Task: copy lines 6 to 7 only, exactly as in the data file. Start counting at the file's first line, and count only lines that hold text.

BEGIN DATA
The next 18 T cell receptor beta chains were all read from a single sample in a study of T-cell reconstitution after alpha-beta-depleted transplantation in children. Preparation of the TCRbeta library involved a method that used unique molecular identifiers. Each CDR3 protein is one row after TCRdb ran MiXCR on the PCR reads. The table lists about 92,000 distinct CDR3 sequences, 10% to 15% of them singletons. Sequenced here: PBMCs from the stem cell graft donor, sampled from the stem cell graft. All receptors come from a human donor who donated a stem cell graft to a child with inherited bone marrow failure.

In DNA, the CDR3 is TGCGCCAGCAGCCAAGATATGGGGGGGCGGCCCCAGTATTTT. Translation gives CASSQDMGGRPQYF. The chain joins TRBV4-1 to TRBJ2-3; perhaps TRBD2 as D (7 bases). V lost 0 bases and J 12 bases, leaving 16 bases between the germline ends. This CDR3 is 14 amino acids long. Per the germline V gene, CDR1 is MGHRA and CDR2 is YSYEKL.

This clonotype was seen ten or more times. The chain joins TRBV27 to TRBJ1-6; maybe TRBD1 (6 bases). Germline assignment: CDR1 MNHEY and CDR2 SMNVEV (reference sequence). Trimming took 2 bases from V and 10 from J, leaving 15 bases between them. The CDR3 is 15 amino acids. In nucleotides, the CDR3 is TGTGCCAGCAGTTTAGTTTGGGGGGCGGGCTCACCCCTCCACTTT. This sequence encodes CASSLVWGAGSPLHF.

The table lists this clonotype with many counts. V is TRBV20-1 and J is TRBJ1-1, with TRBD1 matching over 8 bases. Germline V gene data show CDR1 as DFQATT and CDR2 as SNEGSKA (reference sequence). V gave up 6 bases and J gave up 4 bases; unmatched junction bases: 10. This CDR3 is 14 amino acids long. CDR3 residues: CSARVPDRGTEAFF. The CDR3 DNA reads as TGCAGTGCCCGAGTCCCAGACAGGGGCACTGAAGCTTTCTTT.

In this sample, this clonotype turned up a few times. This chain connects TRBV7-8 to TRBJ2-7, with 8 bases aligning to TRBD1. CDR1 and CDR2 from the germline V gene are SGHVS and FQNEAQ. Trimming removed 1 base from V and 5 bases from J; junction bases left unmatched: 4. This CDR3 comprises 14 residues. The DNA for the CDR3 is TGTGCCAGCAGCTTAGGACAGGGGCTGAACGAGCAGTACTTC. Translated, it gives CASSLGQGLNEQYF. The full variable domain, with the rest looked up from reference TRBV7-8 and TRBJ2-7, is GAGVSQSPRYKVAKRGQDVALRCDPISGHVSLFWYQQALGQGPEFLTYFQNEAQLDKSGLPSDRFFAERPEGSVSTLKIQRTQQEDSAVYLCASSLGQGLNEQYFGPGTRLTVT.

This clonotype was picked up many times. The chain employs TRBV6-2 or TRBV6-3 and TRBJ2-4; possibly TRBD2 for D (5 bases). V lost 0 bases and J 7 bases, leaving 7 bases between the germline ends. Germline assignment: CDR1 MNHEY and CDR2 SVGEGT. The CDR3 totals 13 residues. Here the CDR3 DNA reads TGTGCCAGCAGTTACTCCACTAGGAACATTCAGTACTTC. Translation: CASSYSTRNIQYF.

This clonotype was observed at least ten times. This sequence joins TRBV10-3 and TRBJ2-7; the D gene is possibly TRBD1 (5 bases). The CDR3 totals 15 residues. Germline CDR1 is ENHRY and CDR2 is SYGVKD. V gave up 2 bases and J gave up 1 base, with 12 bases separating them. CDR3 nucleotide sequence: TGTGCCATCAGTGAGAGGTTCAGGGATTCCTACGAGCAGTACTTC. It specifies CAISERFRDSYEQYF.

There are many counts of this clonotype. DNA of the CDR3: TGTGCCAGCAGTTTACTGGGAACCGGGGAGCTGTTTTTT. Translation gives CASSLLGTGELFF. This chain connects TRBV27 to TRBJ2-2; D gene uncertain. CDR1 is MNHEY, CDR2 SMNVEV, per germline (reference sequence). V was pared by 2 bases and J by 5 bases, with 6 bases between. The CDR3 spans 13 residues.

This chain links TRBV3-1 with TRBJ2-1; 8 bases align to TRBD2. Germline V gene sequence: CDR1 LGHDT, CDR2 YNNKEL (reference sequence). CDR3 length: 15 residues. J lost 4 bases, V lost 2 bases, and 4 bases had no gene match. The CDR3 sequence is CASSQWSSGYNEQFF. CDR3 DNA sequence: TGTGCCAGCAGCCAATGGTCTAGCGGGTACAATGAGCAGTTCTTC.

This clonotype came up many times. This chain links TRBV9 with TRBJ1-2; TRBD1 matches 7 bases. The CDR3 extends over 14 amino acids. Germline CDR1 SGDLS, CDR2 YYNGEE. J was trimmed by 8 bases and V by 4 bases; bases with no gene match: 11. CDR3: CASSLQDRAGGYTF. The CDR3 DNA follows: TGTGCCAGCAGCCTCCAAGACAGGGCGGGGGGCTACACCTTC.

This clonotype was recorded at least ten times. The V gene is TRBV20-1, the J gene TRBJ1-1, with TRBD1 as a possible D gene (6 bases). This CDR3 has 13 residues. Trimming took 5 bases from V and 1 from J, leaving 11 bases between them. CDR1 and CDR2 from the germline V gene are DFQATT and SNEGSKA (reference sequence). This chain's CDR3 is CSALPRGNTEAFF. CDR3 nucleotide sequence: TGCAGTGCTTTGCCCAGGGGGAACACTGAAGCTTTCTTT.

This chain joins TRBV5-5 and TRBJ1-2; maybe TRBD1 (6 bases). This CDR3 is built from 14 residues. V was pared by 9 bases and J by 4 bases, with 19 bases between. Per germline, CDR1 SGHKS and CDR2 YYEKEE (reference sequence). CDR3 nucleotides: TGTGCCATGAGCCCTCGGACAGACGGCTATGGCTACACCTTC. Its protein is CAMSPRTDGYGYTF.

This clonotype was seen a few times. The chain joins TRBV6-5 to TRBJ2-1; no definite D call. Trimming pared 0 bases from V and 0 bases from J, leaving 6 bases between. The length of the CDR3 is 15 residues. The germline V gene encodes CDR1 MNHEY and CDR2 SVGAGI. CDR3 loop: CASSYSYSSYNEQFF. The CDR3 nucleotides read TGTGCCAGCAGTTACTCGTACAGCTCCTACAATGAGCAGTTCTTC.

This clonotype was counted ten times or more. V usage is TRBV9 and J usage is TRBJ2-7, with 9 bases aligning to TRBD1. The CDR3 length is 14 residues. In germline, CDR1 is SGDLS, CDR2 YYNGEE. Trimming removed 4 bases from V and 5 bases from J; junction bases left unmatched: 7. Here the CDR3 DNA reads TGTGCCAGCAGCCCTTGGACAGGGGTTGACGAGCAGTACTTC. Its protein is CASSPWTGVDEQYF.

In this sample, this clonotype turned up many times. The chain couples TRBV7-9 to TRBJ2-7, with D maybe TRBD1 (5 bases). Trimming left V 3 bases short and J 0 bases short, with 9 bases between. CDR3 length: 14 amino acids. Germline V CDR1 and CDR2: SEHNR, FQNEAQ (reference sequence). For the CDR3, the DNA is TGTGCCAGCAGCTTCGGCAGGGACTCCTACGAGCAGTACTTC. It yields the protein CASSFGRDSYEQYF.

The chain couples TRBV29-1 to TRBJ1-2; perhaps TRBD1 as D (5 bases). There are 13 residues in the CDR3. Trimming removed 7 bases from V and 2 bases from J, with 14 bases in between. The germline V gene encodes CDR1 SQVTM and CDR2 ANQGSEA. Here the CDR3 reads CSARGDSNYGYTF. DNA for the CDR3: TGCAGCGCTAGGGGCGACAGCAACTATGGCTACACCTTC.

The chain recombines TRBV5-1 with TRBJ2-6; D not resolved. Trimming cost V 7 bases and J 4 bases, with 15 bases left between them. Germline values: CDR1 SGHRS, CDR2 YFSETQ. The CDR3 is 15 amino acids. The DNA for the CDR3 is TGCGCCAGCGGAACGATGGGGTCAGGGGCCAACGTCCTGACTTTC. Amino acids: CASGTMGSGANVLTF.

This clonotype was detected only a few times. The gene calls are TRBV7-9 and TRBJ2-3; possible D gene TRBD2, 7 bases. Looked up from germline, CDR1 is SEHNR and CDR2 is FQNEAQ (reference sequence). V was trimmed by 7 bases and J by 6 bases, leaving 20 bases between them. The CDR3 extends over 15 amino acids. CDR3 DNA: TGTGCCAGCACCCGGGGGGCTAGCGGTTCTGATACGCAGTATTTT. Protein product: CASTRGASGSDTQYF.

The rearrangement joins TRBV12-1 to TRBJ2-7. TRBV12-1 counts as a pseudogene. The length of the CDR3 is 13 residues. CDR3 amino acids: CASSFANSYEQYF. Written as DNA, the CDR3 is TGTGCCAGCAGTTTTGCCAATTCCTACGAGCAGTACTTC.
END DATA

This clonotype was picked up many times. The chain employs TRBV6-2 or TRBV6-3 and TRBJ2-4; possibly TRBD2 for D (5 bases). V lost 0 bases and J 7 bases, leaving 7 bases between the germline ends. Germline assignment: CDR1 MNHEY and CDR2 SVGEGT. The CDR3 totals 13 residues. Here the CDR3 DNA reads TGTGCCAGCAGTTACTCCACTAGGAACATTCAGTACTTC. Translation: CASSYSTRNIQYF.

This clonotype was observed at least ten times. This sequence joins TRBV10-3 and TRBJ2-7; the D gene is possibly TRBD1 (5 bases). The CDR3 totals 15 residues. Germline CDR1 is ENHRY and CDR2 is SYGVKD. V gave up 2 bases and J gave up 1 base, with 12 bases separating them. CDR3 nucleotide sequence: TGTGCCATCAGTGAGAGGTTCAGGGATTCCTACGAGCAGTACTTC. It specifies CAISERFRDSYEQYF.